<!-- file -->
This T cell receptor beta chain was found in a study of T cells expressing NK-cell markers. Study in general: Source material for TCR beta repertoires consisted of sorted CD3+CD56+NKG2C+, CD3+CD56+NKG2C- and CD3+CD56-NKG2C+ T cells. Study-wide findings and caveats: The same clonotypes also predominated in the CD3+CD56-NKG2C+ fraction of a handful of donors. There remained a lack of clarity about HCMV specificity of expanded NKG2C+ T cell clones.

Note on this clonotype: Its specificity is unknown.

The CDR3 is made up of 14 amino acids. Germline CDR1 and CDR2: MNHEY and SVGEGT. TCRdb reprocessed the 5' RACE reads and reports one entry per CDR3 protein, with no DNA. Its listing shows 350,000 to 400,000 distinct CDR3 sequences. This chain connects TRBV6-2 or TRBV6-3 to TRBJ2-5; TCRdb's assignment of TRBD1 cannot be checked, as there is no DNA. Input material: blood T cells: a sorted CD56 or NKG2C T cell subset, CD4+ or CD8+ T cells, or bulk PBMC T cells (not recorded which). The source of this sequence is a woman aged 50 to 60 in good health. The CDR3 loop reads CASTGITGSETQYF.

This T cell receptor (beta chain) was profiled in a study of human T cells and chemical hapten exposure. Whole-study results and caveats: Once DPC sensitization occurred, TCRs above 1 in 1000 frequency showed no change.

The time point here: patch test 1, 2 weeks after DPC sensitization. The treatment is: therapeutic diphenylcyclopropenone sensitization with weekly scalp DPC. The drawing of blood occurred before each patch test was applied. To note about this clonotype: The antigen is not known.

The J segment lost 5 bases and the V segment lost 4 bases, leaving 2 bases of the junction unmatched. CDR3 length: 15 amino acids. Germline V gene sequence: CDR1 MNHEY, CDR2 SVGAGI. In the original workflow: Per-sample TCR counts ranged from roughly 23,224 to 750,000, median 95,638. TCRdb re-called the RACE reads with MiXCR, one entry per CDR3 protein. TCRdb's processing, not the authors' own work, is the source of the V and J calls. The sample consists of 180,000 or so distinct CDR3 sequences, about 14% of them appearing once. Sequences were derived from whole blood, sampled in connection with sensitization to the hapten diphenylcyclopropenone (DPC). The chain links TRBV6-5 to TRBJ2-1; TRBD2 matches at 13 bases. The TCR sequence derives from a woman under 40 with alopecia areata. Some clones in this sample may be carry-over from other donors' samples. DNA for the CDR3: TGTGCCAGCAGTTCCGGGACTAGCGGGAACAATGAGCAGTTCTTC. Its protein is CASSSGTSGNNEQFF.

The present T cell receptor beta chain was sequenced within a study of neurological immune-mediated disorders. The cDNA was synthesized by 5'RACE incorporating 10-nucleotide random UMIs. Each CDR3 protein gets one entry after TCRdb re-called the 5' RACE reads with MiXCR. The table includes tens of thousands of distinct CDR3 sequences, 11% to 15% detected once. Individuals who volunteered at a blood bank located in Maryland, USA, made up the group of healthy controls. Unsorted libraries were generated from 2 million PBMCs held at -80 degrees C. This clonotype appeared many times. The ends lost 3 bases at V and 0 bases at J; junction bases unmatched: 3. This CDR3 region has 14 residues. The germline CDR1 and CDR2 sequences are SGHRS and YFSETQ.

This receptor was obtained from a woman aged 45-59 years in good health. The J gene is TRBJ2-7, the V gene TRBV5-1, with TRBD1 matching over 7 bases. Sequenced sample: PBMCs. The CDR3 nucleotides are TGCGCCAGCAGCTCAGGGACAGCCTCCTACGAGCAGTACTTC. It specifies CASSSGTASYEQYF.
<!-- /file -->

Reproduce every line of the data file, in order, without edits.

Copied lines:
This T cell receptor beta chain was found in a study of T cells expressing NK-cell markers. Study in general: Source material for TCR beta repertoires consisted of sorted CD3+CD56+NKG2C+, CD3+CD56+NKG2C- and CD3+CD56-NKG2C+ T cells. Study-wide findings and caveats: The same clonotypes also predominated in the CD3+CD56-NKG2C+ fraction of a handful of donors. There remained a lack of clarity about HCMV specificity of expanded NKG2C+ T cell clones.

Note on this clonotype: Its specificity is unknown.

The CDR3 is made up of 14 amino acids. Germline CDR1 and CDR2: MNHEY and SVGEGT. TCRdb reprocessed the 5' RACE reads and reports one entry per CDR3 protein, with no DNA. Its listing shows 350,000 to 400,000 distinct CDR3 sequences. This chain connects TRBV6-2 or TRBV6-3 to TRBJ2-5; TCRdb's assignment of TRBD1 cannot be checked, as there is no DNA. Input material: blood T cells: a sorted CD56 or NKG2C T cell subset, CD4+ or CD8+ T cells, or bulk PBMC T cells (not recorded which). The source of this sequence is a woman aged 50 to 60 in good health. The CDR3 loop reads CASTGITGSETQYF.

This T cell receptor (beta chain) was profiled in a study of human T cells and chemical hapten exposure. Whole-study results and caveats: Once DPC sensitization occurred, TCRs above 1 in 1000 frequency showed no change.

The time point here: patch test 1, 2 weeks after DPC sensitization. The treatment is: therapeutic diphenylcyclopropenone sensitization with weekly scalp DPC. The drawing of blood occurred before each patch test was applied. To note about this clonotype: The antigen is not known.

The J segment lost 5 bases and the V segment lost 4 bases, leaving 2 bases of the junction unmatched. CDR3 length: 15 amino acids. Germline V gene sequence: CDR1 MNHEY, CDR2 SVGAGI. In the original workflow: Per-sample TCR counts ranged from roughly 23,224 to 750,000, median 95,638. TCRdb re-called the RACE reads with MiXCR, one entry per CDR3 protein. TCRdb's processing, not the authors' own work, is the source of the V and J calls. The sample consists of 180,000 or so distinct CDR3 sequences, about 14% of them appearing once. Sequences were derived from whole blood, sampled in connection with sensitization to the hapten diphenylcyclopropenone (DPC). The chain links TRBV6-5 to TRBJ2-1; TRBD2 matches at 13 bases. The TCR sequence derives from a woman under 40 with alopecia areata. Some clones in this sample may be carry-over from other donors' samples. DNA for the CDR3: TGTGCCAGCAGTTCCGGGACTAGCGGGAACAATGAGCAGTTCTTC. Its protein is CASSSGTSGNNEQFF.

The present T cell receptor beta chain was sequenced within a study of neurological immune-mediated disorders. The cDNA was synthesized by 5'RACE incorporating 10-nucleotide random UMIs. Each CDR3 protein gets one entry after TCRdb re-called the 5' RACE reads with MiXCR. The table includes tens of thousands of distinct CDR3 sequences, 11% to 15% detected once. Individuals who volunteered at a blood bank located in Maryland, USA, made up the group of healthy controls. Unsorted libraries were generated from 2 million PBMCs held at -80 degrees C. This clonotype appeared many times. The ends lost 3 bases at V and 0 bases at J; junction bases unmatched: 3. This CDR3 region has 14 residues. The germline CDR1 and CDR2 sequences are SGHRS and YFSETQ.

This receptor was obtained from a woman aged 45-59 years in good health. The J gene is TRBJ2-7, the V gene TRBV5-1, with TRBD1 matching over 7 bases. Sequenced sample: PBMCs. The CDR3 nucleotides are TGCGCCAGCAGCTCAGGGACAGCCTCCTACGAGCAGTACTTC. It specifies CASSSGTASYEQYF.